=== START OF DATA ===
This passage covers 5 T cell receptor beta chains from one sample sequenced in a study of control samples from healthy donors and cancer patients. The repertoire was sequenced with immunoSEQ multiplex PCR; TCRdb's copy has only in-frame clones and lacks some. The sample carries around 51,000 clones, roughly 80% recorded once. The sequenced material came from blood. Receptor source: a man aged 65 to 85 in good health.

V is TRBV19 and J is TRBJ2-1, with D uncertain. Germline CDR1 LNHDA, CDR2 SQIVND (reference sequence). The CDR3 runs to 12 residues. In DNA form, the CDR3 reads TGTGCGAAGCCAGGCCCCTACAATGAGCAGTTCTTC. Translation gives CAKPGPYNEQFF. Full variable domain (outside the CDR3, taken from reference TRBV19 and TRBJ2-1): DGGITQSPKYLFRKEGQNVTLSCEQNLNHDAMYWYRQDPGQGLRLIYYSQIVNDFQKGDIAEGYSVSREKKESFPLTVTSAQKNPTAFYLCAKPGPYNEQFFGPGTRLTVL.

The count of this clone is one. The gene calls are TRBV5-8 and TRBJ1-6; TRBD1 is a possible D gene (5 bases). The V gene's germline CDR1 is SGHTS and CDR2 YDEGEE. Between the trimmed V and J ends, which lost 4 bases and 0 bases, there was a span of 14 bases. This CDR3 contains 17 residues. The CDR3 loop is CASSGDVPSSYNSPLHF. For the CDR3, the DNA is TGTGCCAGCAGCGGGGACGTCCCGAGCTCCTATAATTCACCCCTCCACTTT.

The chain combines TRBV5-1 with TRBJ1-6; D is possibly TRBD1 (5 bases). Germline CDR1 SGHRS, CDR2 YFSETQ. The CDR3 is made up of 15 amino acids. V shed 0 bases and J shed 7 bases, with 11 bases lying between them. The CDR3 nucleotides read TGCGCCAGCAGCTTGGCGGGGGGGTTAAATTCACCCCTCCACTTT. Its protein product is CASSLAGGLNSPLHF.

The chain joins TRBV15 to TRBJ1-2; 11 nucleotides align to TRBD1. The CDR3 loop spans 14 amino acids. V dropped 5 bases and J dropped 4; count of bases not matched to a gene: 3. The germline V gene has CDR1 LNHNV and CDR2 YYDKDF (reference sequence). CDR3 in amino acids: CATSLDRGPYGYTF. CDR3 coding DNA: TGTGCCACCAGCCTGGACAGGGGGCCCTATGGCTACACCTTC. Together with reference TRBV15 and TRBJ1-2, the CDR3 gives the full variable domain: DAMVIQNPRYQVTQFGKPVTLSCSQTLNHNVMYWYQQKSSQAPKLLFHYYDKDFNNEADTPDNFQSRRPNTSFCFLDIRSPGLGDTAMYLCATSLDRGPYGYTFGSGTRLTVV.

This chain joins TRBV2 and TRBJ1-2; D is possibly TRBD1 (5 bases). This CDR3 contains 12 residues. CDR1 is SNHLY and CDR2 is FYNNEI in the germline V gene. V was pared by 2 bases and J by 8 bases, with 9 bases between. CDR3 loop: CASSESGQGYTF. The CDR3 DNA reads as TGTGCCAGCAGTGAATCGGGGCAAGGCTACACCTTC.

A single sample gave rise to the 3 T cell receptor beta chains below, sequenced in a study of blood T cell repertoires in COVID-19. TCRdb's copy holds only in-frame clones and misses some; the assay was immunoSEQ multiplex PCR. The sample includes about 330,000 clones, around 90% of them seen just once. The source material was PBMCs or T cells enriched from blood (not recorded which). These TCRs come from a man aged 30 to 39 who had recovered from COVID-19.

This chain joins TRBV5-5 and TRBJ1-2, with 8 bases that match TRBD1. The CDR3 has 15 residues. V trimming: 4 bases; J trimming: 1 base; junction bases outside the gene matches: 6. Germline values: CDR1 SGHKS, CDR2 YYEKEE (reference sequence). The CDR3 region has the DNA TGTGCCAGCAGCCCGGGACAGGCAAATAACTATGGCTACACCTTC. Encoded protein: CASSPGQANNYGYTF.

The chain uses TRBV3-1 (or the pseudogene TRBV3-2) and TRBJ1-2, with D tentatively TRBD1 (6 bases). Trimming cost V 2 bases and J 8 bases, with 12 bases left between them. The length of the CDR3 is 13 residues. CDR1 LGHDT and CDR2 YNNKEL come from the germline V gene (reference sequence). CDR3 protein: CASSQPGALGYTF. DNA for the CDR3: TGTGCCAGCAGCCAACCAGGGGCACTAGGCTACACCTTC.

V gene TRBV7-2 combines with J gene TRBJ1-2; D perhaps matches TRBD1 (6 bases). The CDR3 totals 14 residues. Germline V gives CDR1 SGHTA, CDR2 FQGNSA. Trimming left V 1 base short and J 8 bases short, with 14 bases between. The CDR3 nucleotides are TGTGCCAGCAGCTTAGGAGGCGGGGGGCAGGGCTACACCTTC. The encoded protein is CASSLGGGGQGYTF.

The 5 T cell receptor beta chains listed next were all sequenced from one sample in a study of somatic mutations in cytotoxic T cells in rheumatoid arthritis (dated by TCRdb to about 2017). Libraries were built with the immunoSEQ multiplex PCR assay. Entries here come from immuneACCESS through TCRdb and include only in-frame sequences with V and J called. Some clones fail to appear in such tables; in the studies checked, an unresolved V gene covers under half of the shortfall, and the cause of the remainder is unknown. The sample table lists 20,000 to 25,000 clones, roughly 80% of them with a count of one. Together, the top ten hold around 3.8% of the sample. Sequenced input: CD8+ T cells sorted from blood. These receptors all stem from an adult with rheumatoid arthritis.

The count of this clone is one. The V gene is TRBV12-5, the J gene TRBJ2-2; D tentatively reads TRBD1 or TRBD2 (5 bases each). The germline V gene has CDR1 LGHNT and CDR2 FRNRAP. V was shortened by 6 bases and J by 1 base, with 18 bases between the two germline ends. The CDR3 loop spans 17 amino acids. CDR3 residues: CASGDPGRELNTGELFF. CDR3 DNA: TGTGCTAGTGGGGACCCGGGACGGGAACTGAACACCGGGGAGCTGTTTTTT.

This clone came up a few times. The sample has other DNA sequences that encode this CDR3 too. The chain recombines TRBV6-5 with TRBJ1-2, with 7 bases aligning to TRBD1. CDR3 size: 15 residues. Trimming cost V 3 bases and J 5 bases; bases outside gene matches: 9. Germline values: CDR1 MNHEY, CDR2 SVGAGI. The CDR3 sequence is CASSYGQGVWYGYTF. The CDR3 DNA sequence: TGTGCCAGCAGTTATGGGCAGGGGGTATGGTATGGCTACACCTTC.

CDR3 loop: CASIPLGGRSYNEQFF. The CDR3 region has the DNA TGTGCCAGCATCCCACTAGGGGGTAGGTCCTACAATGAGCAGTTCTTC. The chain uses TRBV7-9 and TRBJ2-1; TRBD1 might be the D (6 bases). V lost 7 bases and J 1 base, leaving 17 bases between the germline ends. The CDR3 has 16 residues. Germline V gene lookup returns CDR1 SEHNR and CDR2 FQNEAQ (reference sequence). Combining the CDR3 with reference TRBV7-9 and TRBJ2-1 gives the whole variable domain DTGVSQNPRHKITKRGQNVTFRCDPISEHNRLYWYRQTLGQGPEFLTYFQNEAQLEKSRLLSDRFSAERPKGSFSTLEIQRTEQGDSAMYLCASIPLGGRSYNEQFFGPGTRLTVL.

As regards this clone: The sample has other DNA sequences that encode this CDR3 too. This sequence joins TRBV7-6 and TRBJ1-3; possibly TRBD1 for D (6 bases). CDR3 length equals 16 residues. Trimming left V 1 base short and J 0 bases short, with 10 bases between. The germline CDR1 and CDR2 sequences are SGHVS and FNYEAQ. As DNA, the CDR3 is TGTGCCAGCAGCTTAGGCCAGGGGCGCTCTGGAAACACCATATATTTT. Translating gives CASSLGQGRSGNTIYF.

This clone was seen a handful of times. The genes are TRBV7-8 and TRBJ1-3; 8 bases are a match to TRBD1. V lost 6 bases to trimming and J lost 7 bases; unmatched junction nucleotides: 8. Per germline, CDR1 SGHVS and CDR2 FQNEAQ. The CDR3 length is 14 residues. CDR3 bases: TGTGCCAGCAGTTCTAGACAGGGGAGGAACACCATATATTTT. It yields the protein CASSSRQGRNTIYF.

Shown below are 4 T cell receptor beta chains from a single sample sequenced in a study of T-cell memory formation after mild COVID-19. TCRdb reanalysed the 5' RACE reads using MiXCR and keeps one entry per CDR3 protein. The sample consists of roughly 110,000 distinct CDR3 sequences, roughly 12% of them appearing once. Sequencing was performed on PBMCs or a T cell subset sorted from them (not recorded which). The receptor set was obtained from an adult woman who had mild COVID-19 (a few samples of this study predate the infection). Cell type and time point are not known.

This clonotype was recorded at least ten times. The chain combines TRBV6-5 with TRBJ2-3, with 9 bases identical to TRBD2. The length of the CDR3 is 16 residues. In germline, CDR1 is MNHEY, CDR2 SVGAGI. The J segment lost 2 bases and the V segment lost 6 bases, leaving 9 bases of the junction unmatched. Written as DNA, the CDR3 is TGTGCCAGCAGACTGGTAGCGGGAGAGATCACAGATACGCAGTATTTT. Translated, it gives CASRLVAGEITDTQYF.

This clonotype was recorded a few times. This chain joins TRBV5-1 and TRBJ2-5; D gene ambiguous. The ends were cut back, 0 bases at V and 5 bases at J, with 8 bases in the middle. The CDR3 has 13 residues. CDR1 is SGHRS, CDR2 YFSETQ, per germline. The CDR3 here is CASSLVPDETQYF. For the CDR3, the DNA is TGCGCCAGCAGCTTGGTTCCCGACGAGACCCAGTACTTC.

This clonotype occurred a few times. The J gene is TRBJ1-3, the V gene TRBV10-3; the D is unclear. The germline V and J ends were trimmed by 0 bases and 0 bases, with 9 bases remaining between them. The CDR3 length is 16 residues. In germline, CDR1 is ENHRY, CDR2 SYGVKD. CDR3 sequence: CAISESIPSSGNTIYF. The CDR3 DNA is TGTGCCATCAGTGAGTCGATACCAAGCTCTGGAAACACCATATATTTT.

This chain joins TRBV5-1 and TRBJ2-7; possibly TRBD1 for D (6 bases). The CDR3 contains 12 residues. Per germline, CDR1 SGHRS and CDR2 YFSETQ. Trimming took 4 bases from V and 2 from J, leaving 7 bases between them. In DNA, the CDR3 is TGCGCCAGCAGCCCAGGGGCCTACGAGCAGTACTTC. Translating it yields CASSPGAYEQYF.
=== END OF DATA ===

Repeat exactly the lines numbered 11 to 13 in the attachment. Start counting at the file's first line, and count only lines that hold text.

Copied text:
The 5 T cell receptor beta chains listed next were all sequenced from one sample in a study of somatic mutations in cytotoxic T cells in rheumatoid arthritis (dated by TCRdb to about 2017). Libraries were built with the immunoSEQ multiplex PCR assay. Entries here come from immuneACCESS through TCRdb and include only in-frame sequences with V and J called. Some clones fail to appear in such tables; in the studies checked, an unresolved V gene covers under half of the shortfall, and the cause of the remainder is unknown. The sample table lists 20,000 to 25,000 clones, roughly 80% of them with a count of one. Together, the top ten hold around 3.8% of the sample. Sequenced input: CD8+ T cells sorted from blood. These receptors all stem from an adult with rheumatoid arthritis.

The count of this clone is one. The V gene is TRBV12-5, the J gene TRBJ2-2; D tentatively reads TRBD1 or TRBD2 (5 bases each). The germline V gene has CDR1 LGHNT and CDR2 FRNRAP. V was shortened by 6 bases and J by 1 base, with 18 bases between the two germline ends. The CDR3 loop spans 17 amino acids. CDR3 residues: CASGDPGRELNTGELFF. CDR3 DNA: TGTGCTAGTGGGGACCCGGGACGGGAACTGAACACCGGGGAGCTGTTTTTT.

This clone came up a few times. The sample has other DNA sequences that encode this CDR3 too. The chain recombines TRBV6-5 with TRBJ1-2, with 7 bases aligning to TRBD1. CDR3 size: 15 residues. Trimming cost V 3 bases and J 5 bases; bases outside gene matches: 9. Germline values: CDR1 MNHEY, CDR2 SVGAGI. The CDR3 sequence is CASSYGQGVWYGYTF. The CDR3 DNA sequence: TGTGCCAGCAGTTATGGGCAGGGGGTATGGTATGGCTACACCTTC.